- Unlike other efforts to coordinate nature’s recovery, [NH7] [MG8] LNRSs have a statutory footing under the Environment Act, meaning it will be a legal requirement for all local councils to curate one. This extensive coverage will see conservation work carried out at an unprecedented scale, serving to enhance the connectedness of our natural environment, boosting resilience, and allowing species to move and adapt across our landscape.

– the efficacy of previous conservation initiatives was constrained by limited resources. However, LNRSs will have access to public finance through future farming schemes (ELM), woodland creation schemes, Nature for Climate Fund grants, and Biodiversity Net Gain credits. These streams shouldn’t be thought of as sufficient in and of themselves, and the additional financial burdens of developing an LNRS should be met by DEFRA to ensure the strategies are best equipped to deliver recovery work.

­­- Instead of a rigid, one-off implementation schedule, the LRNSs will be an iterative process - evolving over time in line with emerging data and technologies. In turn, the scheme will contribute towards the generation of new data, providing higher resolution insight into the health of the natural world, from which we will be able to produce better-targeted conservation action in the future.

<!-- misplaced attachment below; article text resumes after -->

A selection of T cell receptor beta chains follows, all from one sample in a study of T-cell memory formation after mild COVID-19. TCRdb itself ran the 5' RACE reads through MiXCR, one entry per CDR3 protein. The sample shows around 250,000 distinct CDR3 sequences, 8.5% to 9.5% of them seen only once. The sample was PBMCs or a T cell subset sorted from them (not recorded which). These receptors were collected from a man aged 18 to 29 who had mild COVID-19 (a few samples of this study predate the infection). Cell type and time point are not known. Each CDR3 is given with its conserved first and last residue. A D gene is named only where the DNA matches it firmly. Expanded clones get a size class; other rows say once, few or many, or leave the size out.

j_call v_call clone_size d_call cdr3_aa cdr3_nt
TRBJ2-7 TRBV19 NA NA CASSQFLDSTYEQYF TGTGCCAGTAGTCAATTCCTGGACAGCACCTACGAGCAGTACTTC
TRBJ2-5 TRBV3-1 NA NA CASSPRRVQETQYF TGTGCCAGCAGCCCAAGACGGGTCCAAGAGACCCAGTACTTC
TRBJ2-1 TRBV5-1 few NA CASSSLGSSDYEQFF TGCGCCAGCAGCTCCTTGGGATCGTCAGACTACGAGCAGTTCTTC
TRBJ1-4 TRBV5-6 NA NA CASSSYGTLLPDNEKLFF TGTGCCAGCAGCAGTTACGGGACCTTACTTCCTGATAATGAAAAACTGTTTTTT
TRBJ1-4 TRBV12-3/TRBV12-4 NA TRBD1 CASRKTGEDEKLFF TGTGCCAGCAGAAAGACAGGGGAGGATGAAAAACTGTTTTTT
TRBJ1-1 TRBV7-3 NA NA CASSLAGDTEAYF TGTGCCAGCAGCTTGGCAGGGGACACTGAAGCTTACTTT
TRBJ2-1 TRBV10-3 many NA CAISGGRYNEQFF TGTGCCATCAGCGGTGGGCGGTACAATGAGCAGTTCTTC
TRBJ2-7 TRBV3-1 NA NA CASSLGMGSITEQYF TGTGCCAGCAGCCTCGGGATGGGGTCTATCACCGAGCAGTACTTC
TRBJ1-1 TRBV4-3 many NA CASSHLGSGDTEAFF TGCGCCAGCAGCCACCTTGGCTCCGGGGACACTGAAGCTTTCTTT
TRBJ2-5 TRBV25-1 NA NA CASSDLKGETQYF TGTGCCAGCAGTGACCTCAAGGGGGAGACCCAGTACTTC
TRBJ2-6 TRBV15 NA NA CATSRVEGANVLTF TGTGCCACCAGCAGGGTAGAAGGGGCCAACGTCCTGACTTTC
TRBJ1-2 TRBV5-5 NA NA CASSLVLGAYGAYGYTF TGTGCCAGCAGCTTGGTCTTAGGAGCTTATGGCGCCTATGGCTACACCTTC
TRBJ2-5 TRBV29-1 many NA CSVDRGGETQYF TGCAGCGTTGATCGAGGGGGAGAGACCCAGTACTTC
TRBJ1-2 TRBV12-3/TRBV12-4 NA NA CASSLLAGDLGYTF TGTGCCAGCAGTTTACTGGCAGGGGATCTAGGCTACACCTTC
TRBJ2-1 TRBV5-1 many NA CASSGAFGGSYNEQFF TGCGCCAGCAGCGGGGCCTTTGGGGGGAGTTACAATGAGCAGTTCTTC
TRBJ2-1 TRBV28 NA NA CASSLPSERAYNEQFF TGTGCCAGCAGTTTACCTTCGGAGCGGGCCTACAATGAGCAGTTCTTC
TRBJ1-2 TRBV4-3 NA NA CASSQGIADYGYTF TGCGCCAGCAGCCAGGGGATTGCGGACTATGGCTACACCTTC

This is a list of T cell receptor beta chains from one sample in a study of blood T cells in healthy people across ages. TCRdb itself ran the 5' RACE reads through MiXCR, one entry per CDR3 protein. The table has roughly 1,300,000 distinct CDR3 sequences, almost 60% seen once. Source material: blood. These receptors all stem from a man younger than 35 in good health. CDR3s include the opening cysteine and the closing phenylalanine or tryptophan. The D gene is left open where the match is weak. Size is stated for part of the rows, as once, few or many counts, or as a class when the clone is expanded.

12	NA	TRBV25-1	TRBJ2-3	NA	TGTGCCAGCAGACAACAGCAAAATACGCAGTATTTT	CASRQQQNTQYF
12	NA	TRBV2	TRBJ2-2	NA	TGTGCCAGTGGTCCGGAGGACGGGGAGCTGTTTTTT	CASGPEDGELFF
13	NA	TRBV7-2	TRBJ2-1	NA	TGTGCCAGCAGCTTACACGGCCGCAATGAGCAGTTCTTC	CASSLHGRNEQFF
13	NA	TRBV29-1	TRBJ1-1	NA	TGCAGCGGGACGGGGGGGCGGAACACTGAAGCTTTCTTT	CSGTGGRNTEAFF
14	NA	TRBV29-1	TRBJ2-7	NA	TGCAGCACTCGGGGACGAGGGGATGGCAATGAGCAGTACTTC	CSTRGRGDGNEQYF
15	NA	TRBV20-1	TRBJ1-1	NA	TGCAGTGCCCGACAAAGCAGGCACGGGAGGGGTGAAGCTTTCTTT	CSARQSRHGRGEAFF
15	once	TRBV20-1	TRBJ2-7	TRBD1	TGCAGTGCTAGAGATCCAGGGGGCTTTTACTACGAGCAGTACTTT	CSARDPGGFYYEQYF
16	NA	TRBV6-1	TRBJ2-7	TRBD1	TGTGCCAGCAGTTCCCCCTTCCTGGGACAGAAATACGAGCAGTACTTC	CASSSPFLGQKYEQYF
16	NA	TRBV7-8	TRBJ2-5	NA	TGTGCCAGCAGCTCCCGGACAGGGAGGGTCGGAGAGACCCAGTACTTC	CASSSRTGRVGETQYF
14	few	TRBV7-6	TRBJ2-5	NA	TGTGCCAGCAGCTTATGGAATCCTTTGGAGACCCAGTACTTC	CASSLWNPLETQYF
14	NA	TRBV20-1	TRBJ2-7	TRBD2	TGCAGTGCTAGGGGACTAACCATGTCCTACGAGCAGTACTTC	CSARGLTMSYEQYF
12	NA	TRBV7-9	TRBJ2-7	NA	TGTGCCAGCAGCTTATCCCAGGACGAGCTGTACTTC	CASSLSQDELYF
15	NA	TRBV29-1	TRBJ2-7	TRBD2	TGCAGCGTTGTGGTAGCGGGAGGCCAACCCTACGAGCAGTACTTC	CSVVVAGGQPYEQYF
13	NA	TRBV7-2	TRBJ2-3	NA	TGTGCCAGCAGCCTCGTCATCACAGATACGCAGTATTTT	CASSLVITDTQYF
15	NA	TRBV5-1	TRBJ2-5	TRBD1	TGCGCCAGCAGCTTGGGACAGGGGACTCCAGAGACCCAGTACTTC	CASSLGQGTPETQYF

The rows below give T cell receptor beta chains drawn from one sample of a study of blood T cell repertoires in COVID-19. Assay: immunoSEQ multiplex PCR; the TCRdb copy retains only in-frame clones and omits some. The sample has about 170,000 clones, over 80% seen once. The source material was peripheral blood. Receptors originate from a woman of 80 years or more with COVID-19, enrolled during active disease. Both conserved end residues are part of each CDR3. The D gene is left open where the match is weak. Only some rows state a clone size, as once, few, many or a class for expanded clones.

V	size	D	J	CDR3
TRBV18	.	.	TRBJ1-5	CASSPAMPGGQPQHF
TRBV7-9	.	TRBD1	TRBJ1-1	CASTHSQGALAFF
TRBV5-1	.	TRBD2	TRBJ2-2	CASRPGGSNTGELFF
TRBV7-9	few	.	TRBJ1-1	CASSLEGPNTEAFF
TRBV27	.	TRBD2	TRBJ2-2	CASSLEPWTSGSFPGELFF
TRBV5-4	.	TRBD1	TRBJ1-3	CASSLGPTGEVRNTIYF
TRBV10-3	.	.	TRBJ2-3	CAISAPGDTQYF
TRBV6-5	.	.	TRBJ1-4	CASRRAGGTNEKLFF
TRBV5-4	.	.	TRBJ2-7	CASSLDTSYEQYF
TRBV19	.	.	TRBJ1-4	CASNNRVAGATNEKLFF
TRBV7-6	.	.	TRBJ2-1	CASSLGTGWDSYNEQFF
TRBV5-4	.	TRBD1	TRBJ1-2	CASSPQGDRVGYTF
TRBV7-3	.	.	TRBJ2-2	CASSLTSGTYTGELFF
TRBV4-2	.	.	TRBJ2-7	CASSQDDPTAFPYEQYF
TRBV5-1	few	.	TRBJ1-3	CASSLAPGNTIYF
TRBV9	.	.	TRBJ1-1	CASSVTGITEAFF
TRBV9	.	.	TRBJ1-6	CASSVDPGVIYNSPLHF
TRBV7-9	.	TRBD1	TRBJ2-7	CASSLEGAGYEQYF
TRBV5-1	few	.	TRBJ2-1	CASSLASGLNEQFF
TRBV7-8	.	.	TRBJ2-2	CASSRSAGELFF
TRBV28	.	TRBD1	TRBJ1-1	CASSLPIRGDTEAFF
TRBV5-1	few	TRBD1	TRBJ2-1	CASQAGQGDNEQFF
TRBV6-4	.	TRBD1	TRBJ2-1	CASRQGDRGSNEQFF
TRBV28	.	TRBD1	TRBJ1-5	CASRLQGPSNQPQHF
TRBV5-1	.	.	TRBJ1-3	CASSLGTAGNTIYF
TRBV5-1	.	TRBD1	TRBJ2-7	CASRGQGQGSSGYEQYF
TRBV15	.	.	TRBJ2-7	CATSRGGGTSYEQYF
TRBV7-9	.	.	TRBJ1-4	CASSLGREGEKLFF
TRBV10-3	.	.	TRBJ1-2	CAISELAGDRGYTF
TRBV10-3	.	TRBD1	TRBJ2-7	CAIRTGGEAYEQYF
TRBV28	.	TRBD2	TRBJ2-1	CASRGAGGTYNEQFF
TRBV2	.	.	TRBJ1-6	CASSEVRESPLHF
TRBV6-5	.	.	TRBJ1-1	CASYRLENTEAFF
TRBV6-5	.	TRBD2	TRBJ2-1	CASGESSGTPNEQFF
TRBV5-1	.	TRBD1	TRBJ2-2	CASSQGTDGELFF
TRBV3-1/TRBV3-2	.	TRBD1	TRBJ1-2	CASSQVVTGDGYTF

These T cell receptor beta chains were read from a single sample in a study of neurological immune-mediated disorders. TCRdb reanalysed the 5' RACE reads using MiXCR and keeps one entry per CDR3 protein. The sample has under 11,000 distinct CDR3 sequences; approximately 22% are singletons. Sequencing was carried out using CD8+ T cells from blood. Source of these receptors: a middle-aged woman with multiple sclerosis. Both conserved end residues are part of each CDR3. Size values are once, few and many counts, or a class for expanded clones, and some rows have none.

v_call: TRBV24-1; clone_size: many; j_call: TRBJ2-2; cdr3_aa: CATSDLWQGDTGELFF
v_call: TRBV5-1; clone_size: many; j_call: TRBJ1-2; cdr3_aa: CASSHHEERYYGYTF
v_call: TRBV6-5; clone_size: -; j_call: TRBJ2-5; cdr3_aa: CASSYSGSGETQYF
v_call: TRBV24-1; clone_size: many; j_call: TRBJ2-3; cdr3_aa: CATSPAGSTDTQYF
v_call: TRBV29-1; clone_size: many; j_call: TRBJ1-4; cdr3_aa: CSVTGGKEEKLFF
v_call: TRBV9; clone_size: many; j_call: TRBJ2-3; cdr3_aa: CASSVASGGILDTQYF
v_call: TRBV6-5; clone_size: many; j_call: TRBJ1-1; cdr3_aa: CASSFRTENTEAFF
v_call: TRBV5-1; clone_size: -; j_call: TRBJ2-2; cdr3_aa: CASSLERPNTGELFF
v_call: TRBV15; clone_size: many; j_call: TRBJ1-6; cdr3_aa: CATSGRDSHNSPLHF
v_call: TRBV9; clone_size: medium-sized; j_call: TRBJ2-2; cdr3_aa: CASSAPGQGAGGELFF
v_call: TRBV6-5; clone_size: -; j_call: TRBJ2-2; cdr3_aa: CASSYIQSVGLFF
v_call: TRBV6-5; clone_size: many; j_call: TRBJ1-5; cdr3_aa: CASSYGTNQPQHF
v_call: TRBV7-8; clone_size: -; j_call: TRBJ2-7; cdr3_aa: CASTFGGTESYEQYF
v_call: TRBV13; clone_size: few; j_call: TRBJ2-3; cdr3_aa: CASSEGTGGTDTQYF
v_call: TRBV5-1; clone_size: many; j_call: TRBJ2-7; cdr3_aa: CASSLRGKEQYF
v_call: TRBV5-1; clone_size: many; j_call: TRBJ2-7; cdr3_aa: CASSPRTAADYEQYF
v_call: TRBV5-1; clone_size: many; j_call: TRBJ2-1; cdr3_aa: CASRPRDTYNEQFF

Inclusive and locally led
- Central to the success of the LNRSs will be the inclusion of a broad range of audiences; people who don’t usually have a say when it comes to the natural world. It’s widely recognized that a large proportion of the public suffer from a disconnection from the ecosystems around them. LNRSs can play a crucial role in repairing this divide, rebuilding the reciprocal relationship between people and nature, and empowering people and communities to feel they are making a genuine difference to their local environment.

Mechanisms for success
To succeed where previous attempts have fallen short, these programmes need to function cohesively with new and existing legislation to uphold the Lawton principles. They need to draw on the archive of existing conservation knowledge to ensure that this huge body of work does not go to waste.

1.   Improving the condition of existing habitats for species recovery
– without species, a habitat is just a landscape; species abundance is what defines a habitat’s health. LRNS habitats need to be proactively brought up to favourable condition for nature, driving effective species recovery by: